Hawthorn in the Adjunctive Management and Prevention of High Blood Pressure, Heart Failure and Arrhythmia: The 2017 Review
Source: Journal of Physiology and Pharmacology (2017)
Lifestyle Medicine Update (December 22, 2021)
I’m a big believer than individuals over the age of 45 would benefit from taking a supplement each day that contains the combination Coenzyme Q10 (CoQ10) and the herb known as Hawthorn. The body makes CoQ10, which it uses to help convert food into energy within our cells, including our heart muscle cells.
But, by age 45 the body’s synthesis of CoQ10 has declined to the point where most tissues experience less than optimal amounts of CoQ10, and the result is a decreased ability to synthesize an optimal amount of energy. When this happens in heart muscle fibers, the heart can no longer contract with optimal force, which contributes to the development of congestive heart failure – the number one cause of hospital admissions in people 65 and older. Studies show that taking CoQ10 supplements can maintain and replenish more optimal tissue levels of CoQ10, enabling the heart muscle to continue to pump blood with more optimal force. This appears to be an important way to help prevent the development of congestive heart failure. Studies also show that Co10 administered to patients with congestive heart failure can often be very effective as an adjunctive therapy. CoQ10 also increases the production of nitric oxide, which relaxes blood vessels, thereby helping to reduce and even prevent high blood pressure as peoples age. So, taking some CoQ10 after age 45 makes sense in my view to help prevent these problems.
So where does Hawthorn come into the story? The unique flavonoids in hawthorn flowers and berries are also shown to help the heart muscle fibers increase their energy production such that the combination of CoQ10 with Hawthorn is especially beneficial to helping to maintain heart function as we age. In addition, the flavonoids in hawthorn are also shown to create a relaxation effect on blood vessels by increasing nitric oxide release, which helps reduce high blood pressure and improve blood circulation within the coronary blood vessels that provide the heart muscle with oxygen-rich blood. These three effects of hawthorn; improving heart muscle pumping function, helping to lower and prevent high blood pressure, and improving blood circulation to the heart muscle, makes Hawthorn supplementation an invaluable part of a healthy heart program after the age of 45 in my view. In 2017, a review paper on the cardiovascular benefits of Hawthorn was published in the Journal of Physiology and Pharmacology, which outlined the benefits of Hawthorn supplementation that have been documented in recent human clinical trials when provided to patients with high blood pressure, and early to moderate stage congestive heart failure. The results are very impressive indeed. Sometimes an ounce of prevention is often more advantageous than a pound of cure. In this regard, I feel it make sense to act pre-emptively by taking a supplement each day by age 45 that contains 30 mg of CoQ10 and 35-40 mg of Hawthorn (standardized to 5% flavonoid content). For individuals ages 45-55 one capsule per day is likely sufficient, by age 56, taking two capsules per day is likely prudent and by age 65, I would suggest 3 capsules per day.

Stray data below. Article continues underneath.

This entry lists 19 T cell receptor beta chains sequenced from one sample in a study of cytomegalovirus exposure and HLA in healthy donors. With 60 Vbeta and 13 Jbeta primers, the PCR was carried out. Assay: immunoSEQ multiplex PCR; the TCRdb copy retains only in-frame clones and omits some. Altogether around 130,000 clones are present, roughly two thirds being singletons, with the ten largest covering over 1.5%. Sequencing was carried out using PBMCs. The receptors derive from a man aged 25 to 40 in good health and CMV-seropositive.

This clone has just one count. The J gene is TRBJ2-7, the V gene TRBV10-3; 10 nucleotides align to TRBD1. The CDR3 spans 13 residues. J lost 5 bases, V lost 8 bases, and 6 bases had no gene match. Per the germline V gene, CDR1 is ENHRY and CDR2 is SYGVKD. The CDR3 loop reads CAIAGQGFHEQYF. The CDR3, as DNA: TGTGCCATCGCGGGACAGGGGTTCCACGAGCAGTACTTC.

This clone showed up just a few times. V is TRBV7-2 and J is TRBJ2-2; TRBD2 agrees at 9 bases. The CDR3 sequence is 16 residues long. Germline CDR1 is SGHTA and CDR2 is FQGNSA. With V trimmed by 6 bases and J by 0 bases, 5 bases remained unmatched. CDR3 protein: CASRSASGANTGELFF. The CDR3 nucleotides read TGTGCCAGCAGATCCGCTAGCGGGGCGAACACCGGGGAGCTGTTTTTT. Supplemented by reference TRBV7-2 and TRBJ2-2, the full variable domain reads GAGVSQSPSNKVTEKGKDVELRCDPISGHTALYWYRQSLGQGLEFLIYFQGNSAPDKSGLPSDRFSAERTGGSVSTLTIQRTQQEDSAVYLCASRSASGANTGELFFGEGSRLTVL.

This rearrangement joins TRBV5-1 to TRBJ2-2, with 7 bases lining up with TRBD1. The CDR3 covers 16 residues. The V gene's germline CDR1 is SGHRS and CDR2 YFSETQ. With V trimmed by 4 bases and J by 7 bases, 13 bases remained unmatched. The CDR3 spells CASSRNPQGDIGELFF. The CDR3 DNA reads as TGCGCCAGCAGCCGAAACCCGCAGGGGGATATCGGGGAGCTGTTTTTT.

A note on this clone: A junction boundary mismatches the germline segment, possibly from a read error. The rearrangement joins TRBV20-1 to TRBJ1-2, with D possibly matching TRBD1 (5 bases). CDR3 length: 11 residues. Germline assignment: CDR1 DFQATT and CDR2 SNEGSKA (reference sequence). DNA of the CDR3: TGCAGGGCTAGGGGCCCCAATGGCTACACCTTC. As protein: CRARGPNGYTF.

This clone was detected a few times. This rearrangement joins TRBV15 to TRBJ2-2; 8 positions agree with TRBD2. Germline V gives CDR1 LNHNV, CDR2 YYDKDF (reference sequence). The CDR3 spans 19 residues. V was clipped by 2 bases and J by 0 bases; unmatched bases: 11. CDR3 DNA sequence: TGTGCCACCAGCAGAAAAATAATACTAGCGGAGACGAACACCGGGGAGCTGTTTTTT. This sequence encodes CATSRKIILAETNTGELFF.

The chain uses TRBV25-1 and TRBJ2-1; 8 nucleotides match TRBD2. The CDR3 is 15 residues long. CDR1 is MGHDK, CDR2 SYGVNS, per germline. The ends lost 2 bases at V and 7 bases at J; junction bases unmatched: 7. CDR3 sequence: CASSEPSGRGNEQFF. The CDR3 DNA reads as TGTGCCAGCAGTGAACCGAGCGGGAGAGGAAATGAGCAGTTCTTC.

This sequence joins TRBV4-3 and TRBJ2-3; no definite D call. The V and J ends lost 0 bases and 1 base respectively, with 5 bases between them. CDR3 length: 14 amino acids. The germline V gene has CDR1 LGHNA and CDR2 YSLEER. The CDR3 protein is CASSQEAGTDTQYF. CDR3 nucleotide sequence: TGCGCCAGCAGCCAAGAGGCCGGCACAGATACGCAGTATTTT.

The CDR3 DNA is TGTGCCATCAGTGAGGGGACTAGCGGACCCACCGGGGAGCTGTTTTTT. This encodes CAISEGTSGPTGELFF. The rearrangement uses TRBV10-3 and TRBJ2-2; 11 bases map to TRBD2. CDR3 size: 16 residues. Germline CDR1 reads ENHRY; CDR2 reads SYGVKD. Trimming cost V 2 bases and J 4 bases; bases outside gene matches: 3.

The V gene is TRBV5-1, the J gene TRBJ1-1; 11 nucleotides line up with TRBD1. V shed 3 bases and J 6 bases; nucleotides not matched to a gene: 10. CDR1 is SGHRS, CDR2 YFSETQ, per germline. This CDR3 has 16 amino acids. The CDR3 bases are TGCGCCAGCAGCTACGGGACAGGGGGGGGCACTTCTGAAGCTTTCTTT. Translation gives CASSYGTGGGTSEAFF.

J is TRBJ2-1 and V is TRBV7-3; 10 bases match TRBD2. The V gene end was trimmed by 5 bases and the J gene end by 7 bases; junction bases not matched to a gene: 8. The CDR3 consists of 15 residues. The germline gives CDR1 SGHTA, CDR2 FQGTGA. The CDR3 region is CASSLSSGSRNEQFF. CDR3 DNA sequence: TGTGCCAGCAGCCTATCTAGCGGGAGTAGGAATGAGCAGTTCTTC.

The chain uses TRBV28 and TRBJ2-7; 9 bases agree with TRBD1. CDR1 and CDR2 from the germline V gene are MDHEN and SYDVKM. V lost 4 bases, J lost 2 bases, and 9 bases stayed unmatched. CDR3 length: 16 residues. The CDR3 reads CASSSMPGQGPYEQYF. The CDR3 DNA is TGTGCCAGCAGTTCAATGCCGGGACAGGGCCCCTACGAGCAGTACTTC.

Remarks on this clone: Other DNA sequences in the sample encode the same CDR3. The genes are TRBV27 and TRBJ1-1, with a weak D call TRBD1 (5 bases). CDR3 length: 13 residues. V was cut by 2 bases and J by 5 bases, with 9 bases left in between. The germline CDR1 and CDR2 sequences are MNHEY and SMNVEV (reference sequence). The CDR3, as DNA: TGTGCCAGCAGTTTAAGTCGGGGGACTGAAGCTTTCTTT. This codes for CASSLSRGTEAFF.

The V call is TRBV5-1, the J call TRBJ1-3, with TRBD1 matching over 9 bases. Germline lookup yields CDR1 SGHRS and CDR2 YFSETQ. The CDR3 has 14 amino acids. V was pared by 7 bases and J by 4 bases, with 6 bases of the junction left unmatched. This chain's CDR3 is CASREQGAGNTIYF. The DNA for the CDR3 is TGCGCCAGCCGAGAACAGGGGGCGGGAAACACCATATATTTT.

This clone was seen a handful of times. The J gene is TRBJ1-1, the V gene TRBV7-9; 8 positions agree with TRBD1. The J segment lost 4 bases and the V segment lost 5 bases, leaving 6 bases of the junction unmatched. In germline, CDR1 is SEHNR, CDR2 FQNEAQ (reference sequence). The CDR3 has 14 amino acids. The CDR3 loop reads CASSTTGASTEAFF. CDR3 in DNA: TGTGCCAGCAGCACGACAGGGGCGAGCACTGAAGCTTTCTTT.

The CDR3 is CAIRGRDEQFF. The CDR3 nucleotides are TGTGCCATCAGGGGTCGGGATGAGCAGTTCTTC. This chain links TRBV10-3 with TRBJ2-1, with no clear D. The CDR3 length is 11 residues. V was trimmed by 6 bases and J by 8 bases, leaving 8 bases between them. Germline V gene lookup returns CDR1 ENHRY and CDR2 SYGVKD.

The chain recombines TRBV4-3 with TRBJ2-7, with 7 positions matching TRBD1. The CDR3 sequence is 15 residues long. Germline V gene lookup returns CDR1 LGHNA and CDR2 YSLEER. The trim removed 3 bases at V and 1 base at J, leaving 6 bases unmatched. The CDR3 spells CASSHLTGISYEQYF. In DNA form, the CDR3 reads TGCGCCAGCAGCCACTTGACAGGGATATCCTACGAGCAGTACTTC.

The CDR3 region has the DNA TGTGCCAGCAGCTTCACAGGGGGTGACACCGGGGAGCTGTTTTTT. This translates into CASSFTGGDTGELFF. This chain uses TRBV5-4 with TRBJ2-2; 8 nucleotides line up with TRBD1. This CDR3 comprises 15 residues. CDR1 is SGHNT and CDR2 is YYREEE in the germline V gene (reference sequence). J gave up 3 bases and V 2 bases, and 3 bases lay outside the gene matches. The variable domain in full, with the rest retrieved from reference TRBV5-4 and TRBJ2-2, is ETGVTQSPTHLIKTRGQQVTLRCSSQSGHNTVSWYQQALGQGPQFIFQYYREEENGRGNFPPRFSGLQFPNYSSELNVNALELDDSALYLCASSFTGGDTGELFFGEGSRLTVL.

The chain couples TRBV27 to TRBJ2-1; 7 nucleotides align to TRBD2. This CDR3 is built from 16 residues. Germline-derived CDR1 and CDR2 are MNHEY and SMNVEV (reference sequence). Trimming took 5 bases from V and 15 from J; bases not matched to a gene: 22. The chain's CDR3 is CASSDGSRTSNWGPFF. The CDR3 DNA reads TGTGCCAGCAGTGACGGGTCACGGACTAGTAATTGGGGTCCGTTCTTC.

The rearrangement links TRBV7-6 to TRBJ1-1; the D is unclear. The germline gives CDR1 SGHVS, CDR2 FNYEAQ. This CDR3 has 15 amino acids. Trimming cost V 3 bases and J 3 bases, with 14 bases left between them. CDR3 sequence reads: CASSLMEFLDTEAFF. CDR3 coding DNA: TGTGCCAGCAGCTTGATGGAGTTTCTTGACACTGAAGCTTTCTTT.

It’s important not to take a hawthorn supplement if you are taking the drug digoxin or digitalis, and consulting with a health specialist is always a good idea before modifying your supplementation program, as individual circumstances can vary. But for most people 45 years of age and older, a combination supplement containing CoQ10, and Hawthorn should be a strong consideration in maintaining cardiovascular health. In the concluding remarks of the 2017 review paper the researchers state that data coming from experimental and clinical studies using a standardized grade of Hawthorn suggest that it can be successfully used as an addition to optimal treatment of chronic heart failure. It also has a range of vasoactive and cardio-active properties that could be possibly useful in treatment of other diseases of cardiovascular system like endothelial dysfunction, coronary disease, arrhythmias, or prevention of restenosis after endovascular treatment (e.g., by-pass surgery)
I have included a link to the 2017 Hawthorn Review article in the text below.
Zorniak M, Szydlo B, Krzeminski T.F. Crategus special extract WS 1442: Up-to-date review of experimental and clinical experiences. Journal of Physiology and Pharmacology 2017, 68. 4: 521-526
Eat Smart, Live Well, Look Great,
Dr. James Meschino
ABOUT THE AUTHOR
Dr. James Meschino, DC, MS, ROHP, is an educator, author, and researcher having lectured to thousands of healthcare professionals across North America. He holds a Master’s Degree in Science with specialties in human nutrition and biology and is recognized as an expert in the field of nutrition, anti-aging, fitness, and wellness as well as the author of numerous books.